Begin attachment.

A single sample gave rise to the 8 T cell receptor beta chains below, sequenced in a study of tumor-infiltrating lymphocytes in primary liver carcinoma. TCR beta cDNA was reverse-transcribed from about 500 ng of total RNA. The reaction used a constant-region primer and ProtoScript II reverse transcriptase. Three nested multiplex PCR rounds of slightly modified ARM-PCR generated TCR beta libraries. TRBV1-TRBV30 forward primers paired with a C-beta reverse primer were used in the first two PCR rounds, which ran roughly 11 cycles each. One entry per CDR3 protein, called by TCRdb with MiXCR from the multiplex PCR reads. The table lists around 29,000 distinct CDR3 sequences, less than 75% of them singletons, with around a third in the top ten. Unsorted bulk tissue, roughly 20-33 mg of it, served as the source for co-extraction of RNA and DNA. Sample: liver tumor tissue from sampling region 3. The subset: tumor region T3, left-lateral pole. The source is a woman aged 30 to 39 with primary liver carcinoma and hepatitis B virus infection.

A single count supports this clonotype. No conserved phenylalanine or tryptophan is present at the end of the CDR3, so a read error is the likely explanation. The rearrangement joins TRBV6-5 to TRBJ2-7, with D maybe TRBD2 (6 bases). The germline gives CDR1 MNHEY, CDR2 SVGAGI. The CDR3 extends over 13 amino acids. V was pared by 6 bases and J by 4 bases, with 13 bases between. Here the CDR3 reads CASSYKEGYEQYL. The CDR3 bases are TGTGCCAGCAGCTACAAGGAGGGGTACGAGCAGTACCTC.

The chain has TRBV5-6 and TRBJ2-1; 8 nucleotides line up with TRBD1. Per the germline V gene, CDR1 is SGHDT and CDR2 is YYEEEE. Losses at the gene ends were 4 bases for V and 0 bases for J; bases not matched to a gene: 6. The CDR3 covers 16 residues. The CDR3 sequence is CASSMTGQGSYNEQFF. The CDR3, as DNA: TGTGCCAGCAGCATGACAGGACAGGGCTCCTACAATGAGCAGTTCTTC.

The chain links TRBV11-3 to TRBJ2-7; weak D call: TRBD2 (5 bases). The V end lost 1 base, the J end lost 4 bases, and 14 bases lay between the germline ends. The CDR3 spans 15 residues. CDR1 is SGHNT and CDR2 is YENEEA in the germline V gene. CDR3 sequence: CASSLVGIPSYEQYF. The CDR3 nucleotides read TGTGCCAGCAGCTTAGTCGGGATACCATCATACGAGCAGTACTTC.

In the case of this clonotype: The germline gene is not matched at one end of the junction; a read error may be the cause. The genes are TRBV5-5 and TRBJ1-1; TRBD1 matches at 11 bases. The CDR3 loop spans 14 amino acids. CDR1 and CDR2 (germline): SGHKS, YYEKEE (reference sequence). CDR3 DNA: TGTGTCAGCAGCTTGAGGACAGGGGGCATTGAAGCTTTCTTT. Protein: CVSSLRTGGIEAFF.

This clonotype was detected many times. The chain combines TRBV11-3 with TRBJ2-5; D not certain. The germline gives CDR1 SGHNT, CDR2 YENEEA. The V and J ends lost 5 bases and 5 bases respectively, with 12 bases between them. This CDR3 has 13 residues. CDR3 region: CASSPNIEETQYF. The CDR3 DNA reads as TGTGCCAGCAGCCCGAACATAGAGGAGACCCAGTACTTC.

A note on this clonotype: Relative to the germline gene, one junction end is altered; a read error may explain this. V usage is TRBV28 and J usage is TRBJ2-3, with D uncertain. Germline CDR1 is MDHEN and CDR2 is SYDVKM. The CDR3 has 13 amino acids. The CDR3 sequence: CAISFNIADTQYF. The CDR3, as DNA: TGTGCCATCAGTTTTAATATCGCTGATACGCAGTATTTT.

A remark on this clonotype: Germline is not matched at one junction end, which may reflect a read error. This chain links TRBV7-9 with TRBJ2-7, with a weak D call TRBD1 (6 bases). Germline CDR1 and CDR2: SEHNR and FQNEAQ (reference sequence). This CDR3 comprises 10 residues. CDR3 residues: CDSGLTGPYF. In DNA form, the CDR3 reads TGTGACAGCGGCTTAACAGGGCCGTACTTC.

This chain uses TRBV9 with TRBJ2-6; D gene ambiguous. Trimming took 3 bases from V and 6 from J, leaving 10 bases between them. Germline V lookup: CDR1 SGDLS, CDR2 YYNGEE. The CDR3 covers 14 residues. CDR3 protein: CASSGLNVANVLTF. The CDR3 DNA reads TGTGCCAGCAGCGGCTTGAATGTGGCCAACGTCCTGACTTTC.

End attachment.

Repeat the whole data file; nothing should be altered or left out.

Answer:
A single sample gave rise to the 8 T cell receptor beta chains below, sequenced in a study of tumor-infiltrating lymphocytes in primary liver carcinoma. TCR beta cDNA was reverse-transcribed from about 500 ng of total RNA. The reaction used a constant-region primer and ProtoScript II reverse transcriptase. Three nested multiplex PCR rounds of slightly modified ARM-PCR generated TCR beta libraries. TRBV1-TRBV30 forward primers paired with a C-beta reverse primer were used in the first two PCR rounds, which ran roughly 11 cycles each. One entry per CDR3 protein, called by TCRdb with MiXCR from the multiplex PCR reads. The table lists around 29,000 distinct CDR3 sequences, less than 75% of them singletons, with around a third in the top ten. Unsorted bulk tissue, roughly 20-33 mg of it, served as the source for co-extraction of RNA and DNA. Sample: liver tumor tissue from sampling region 3. The subset: tumor region T3, left-lateral pole. The source is a woman aged 30 to 39 with primary liver carcinoma and hepatitis B virus infection.

A single count supports this clonotype. No conserved phenylalanine or tryptophan is present at the end of the CDR3, so a read error is the likely explanation. The rearrangement joins TRBV6-5 to TRBJ2-7, with D maybe TRBD2 (6 bases). The germline gives CDR1 MNHEY, CDR2 SVGAGI. The CDR3 extends over 13 amino acids. V was pared by 6 bases and J by 4 bases, with 13 bases between. Here the CDR3 reads CASSYKEGYEQYL. The CDR3 bases are TGTGCCAGCAGCTACAAGGAGGGGTACGAGCAGTACCTC.

The chain has TRBV5-6 and TRBJ2-1; 8 nucleotides line up with TRBD1. Per the germline V gene, CDR1 is SGHDT and CDR2 is YYEEEE. Losses at the gene ends were 4 bases for V and 0 bases for J; bases not matched to a gene: 6. The CDR3 covers 16 residues. The CDR3 sequence is CASSMTGQGSYNEQFF. The CDR3, as DNA: TGTGCCAGCAGCATGACAGGACAGGGCTCCTACAATGAGCAGTTCTTC.

The chain links TRBV11-3 to TRBJ2-7; weak D call: TRBD2 (5 bases). The V end lost 1 base, the J end lost 4 bases, and 14 bases lay between the germline ends. The CDR3 spans 15 residues. CDR1 is SGHNT and CDR2 is YENEEA in the germline V gene. CDR3 sequence: CASSLVGIPSYEQYF. The CDR3 nucleotides read TGTGCCAGCAGCTTAGTCGGGATACCATCATACGAGCAGTACTTC.

In the case of this clonotype: The germline gene is not matched at one end of the junction; a read error may be the cause. The genes are TRBV5-5 and TRBJ1-1; TRBD1 matches at 11 bases. The CDR3 loop spans 14 amino acids. CDR1 and CDR2 (germline): SGHKS, YYEKEE (reference sequence). CDR3 DNA: TGTGTCAGCAGCTTGAGGACAGGGGGCATTGAAGCTTTCTTT. Protein: CVSSLRTGGIEAFF.

This clonotype was detected many times. The chain combines TRBV11-3 with TRBJ2-5; D not certain. The germline gives CDR1 SGHNT, CDR2 YENEEA. The V and J ends lost 5 bases and 5 bases respectively, with 12 bases between them. This CDR3 has 13 residues. CDR3 region: CASSPNIEETQYF. The CDR3 DNA reads as TGTGCCAGCAGCCCGAACATAGAGGAGACCCAGTACTTC.

A note on this clonotype: Relative to the germline gene, one junction end is altered; a read error may explain this. V usage is TRBV28 and J usage is TRBJ2-3, with D uncertain. Germline CDR1 is MDHEN and CDR2 is SYDVKM. The CDR3 has 13 amino acids. The CDR3 sequence: CAISFNIADTQYF. The CDR3, as DNA: TGTGCCATCAGTTTTAATATCGCTGATACGCAGTATTTT.

A remark on this clonotype: Germline is not matched at one junction end, which may reflect a read error. This chain links TRBV7-9 with TRBJ2-7, with a weak D call TRBD1 (6 bases). Germline CDR1 and CDR2: SEHNR and FQNEAQ (reference sequence). This CDR3 comprises 10 residues. CDR3 residues: CDSGLTGPYF. In DNA form, the CDR3 reads TGTGACAGCGGCTTAACAGGGCCGTACTTC.

This chain uses TRBV9 with TRBJ2-6; D gene ambiguous. Trimming took 3 bases from V and 6 from J, leaving 10 bases between them. Germline V lookup: CDR1 SGDLS, CDR2 YYNGEE. The CDR3 covers 14 residues. CDR3 protein: CASSGLNVANVLTF. The CDR3 DNA reads TGTGCCAGCAGCGGCTTGAATGTGGCCAACGTCCTGACTTTC.